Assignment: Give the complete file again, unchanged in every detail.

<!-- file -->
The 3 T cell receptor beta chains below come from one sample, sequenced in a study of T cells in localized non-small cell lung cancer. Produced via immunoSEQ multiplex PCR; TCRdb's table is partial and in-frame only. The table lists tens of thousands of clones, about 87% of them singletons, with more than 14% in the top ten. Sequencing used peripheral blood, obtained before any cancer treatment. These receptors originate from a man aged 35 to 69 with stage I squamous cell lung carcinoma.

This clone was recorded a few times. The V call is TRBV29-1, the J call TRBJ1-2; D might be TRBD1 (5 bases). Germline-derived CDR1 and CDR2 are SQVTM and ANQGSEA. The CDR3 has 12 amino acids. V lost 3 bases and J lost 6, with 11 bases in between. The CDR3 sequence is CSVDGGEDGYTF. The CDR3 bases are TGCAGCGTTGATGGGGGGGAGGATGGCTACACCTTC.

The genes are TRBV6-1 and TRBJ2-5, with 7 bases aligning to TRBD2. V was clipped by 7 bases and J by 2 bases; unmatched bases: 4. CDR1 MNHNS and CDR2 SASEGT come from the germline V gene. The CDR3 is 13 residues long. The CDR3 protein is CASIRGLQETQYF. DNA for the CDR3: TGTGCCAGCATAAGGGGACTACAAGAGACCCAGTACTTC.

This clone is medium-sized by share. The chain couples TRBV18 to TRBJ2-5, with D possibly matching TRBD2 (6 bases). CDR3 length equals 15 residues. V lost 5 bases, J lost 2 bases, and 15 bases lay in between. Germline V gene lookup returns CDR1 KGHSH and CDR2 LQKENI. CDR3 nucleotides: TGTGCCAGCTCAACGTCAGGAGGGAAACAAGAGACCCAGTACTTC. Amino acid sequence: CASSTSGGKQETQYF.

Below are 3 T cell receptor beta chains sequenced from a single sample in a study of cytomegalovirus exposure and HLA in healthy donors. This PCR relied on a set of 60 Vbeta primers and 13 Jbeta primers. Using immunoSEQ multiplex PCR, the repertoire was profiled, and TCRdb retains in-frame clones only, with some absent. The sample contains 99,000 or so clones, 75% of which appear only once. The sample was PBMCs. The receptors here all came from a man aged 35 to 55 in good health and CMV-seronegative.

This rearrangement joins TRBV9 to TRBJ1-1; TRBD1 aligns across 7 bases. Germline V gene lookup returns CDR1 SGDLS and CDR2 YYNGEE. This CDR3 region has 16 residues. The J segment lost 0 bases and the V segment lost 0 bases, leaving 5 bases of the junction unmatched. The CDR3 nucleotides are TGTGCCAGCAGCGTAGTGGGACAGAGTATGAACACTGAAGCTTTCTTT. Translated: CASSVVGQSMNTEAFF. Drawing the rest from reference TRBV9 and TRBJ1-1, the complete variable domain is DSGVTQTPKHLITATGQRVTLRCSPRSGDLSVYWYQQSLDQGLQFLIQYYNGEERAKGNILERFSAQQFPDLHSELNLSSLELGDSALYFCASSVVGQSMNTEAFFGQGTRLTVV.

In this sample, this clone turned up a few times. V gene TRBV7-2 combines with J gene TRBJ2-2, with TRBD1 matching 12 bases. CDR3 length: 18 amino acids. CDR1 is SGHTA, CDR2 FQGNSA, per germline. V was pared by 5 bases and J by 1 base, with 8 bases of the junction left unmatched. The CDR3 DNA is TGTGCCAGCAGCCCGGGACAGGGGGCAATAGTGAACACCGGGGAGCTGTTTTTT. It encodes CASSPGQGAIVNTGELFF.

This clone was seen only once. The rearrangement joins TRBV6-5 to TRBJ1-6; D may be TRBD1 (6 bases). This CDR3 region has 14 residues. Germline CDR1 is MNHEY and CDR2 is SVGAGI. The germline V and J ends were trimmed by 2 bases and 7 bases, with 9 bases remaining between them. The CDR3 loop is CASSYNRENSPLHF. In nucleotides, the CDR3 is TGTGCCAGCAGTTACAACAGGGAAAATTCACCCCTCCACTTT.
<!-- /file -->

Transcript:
The 3 T cell receptor beta chains below come from one sample, sequenced in a study of T cells in localized non-small cell lung cancer. Produced via immunoSEQ multiplex PCR; TCRdb's table is partial and in-frame only. The table lists tens of thousands of clones, about 87% of them singletons, with more than 14% in the top ten. Sequencing used peripheral blood, obtained before any cancer treatment. These receptors originate from a man aged 35 to 69 with stage I squamous cell lung carcinoma.

This clone was recorded a few times. The V call is TRBV29-1, the J call TRBJ1-2; D might be TRBD1 (5 bases). Germline-derived CDR1 and CDR2 are SQVTM and ANQGSEA. The CDR3 has 12 amino acids. V lost 3 bases and J lost 6, with 11 bases in between. The CDR3 sequence is CSVDGGEDGYTF. The CDR3 bases are TGCAGCGTTGATGGGGGGGAGGATGGCTACACCTTC.

The genes are TRBV6-1 and TRBJ2-5, with 7 bases aligning to TRBD2. V was clipped by 7 bases and J by 2 bases; unmatched bases: 4. CDR1 MNHNS and CDR2 SASEGT come from the germline V gene. The CDR3 is 13 residues long. The CDR3 protein is CASIRGLQETQYF. DNA for the CDR3: TGTGCCAGCATAAGGGGACTACAAGAGACCCAGTACTTC.

This clone is medium-sized by share. The chain couples TRBV18 to TRBJ2-5, with D possibly matching TRBD2 (6 bases). CDR3 length equals 15 residues. V lost 5 bases, J lost 2 bases, and 15 bases lay in between. Germline V gene lookup returns CDR1 KGHSH and CDR2 LQKENI. CDR3 nucleotides: TGTGCCAGCTCAACGTCAGGAGGGAAACAAGAGACCCAGTACTTC. Amino acid sequence: CASSTSGGKQETQYF.

Below are 3 T cell receptor beta chains sequenced from a single sample in a study of cytomegalovirus exposure and HLA in healthy donors. This PCR relied on a set of 60 Vbeta primers and 13 Jbeta primers. Using immunoSEQ multiplex PCR, the repertoire was profiled, and TCRdb retains in-frame clones only, with some absent. The sample contains 99,000 or so clones, 75% of which appear only once. The sample was PBMCs. The receptors here all came from a man aged 35 to 55 in good health and CMV-seronegative.

This rearrangement joins TRBV9 to TRBJ1-1; TRBD1 aligns across 7 bases. Germline V gene lookup returns CDR1 SGDLS and CDR2 YYNGEE. This CDR3 region has 16 residues. The J segment lost 0 bases and the V segment lost 0 bases, leaving 5 bases of the junction unmatched. The CDR3 nucleotides are TGTGCCAGCAGCGTAGTGGGACAGAGTATGAACACTGAAGCTTTCTTT. Translated: CASSVVGQSMNTEAFF. Drawing the rest from reference TRBV9 and TRBJ1-1, the complete variable domain is DSGVTQTPKHLITATGQRVTLRCSPRSGDLSVYWYQQSLDQGLQFLIQYYNGEERAKGNILERFSAQQFPDLHSELNLSSLELGDSALYFCASSVVGQSMNTEAFFGQGTRLTVV.

In this sample, this clone turned up a few times. V gene TRBV7-2 combines with J gene TRBJ2-2, with TRBD1 matching 12 bases. CDR3 length: 18 amino acids. CDR1 is SGHTA, CDR2 FQGNSA, per germline. V was pared by 5 bases and J by 1 base, with 8 bases of the junction left unmatched. The CDR3 DNA is TGTGCCAGCAGCCCGGGACAGGGGGCAATAGTGAACACCGGGGAGCTGTTTTTT. It encodes CASSPGQGAIVNTGELFF.

This clone was seen only once. The rearrangement joins TRBV6-5 to TRBJ1-6; D may be TRBD1 (6 bases). This CDR3 region has 14 residues. Germline CDR1 is MNHEY and CDR2 is SVGAGI. The germline V and J ends were trimmed by 2 bases and 7 bases, with 9 bases remaining between them. The CDR3 loop is CASSYNRENSPLHF. In nucleotides, the CDR3 is TGTGCCAGCAGTTACAACAGGGAAAATTCACCCCTCCACTTT.